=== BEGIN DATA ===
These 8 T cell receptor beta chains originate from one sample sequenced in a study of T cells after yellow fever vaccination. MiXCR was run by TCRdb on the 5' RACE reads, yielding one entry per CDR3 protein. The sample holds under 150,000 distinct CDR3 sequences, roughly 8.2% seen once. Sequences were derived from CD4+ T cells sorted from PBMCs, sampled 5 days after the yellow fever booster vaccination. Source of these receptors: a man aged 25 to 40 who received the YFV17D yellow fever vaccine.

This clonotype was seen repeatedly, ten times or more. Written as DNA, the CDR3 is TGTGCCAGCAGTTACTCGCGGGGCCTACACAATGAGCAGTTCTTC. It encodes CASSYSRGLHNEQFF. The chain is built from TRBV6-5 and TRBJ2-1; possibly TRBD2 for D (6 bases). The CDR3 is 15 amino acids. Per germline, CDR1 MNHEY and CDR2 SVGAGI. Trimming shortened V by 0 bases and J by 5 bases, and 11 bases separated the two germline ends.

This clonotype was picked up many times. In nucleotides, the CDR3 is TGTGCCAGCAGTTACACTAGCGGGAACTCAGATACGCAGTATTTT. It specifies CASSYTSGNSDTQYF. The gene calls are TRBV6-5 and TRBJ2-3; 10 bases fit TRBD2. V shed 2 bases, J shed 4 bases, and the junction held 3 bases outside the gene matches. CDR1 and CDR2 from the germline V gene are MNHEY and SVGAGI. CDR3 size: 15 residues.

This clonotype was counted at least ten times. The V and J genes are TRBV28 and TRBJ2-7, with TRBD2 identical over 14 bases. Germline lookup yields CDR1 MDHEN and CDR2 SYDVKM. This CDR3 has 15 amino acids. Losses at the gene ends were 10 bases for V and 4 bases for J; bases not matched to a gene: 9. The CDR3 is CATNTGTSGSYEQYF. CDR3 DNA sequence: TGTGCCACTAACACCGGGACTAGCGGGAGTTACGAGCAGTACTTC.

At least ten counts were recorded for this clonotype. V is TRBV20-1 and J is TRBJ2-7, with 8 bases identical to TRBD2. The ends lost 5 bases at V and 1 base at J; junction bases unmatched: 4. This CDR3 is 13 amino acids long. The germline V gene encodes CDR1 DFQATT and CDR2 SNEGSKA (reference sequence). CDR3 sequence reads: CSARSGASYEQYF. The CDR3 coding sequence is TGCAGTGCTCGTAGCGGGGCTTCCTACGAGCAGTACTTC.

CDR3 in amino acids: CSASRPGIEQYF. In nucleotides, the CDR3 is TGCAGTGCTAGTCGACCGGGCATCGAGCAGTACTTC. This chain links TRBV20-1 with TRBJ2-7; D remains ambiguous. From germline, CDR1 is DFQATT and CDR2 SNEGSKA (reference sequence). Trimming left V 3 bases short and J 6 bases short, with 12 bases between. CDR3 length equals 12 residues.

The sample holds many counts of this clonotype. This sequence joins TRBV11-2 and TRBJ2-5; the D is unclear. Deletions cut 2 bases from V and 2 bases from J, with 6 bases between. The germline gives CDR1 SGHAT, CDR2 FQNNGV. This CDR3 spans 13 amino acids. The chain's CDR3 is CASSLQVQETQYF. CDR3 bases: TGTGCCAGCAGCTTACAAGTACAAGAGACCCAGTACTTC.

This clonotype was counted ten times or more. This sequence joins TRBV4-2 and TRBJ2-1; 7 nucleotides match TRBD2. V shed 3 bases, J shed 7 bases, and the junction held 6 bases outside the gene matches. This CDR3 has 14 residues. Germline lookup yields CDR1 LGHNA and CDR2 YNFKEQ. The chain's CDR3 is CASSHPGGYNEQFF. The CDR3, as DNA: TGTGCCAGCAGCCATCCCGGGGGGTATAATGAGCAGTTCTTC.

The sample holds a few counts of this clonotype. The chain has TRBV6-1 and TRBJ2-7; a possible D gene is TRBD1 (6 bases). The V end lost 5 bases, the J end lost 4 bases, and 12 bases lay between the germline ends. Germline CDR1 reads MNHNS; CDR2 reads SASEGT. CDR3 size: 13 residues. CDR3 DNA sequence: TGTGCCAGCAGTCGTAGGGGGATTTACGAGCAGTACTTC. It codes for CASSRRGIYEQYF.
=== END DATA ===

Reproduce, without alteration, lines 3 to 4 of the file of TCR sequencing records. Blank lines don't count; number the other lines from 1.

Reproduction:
This clonotype was picked up many times. In nucleotides, the CDR3 is TGTGCCAGCAGTTACACTAGCGGGAACTCAGATACGCAGTATTTT. It specifies CASSYTSGNSDTQYF. The gene calls are TRBV6-5 and TRBJ2-3; 10 bases fit TRBD2. V shed 2 bases, J shed 4 bases, and the junction held 3 bases outside the gene matches. CDR1 and CDR2 from the germline V gene are MNHEY and SVGAGI. CDR3 size: 15 residues.

This clonotype was counted at least ten times. The V and J genes are TRBV28 and TRBJ2-7, with TRBD2 identical over 14 bases. Germline lookup yields CDR1 MDHEN and CDR2 SYDVKM. This CDR3 has 15 amino acids. Losses at the gene ends were 10 bases for V and 4 bases for J; bases not matched to a gene: 9. The CDR3 is CATNTGTSGSYEQYF. CDR3 DNA sequence: TGTGCCACTAACACCGGGACTAGCGGGAGTTACGAGCAGTACTTC.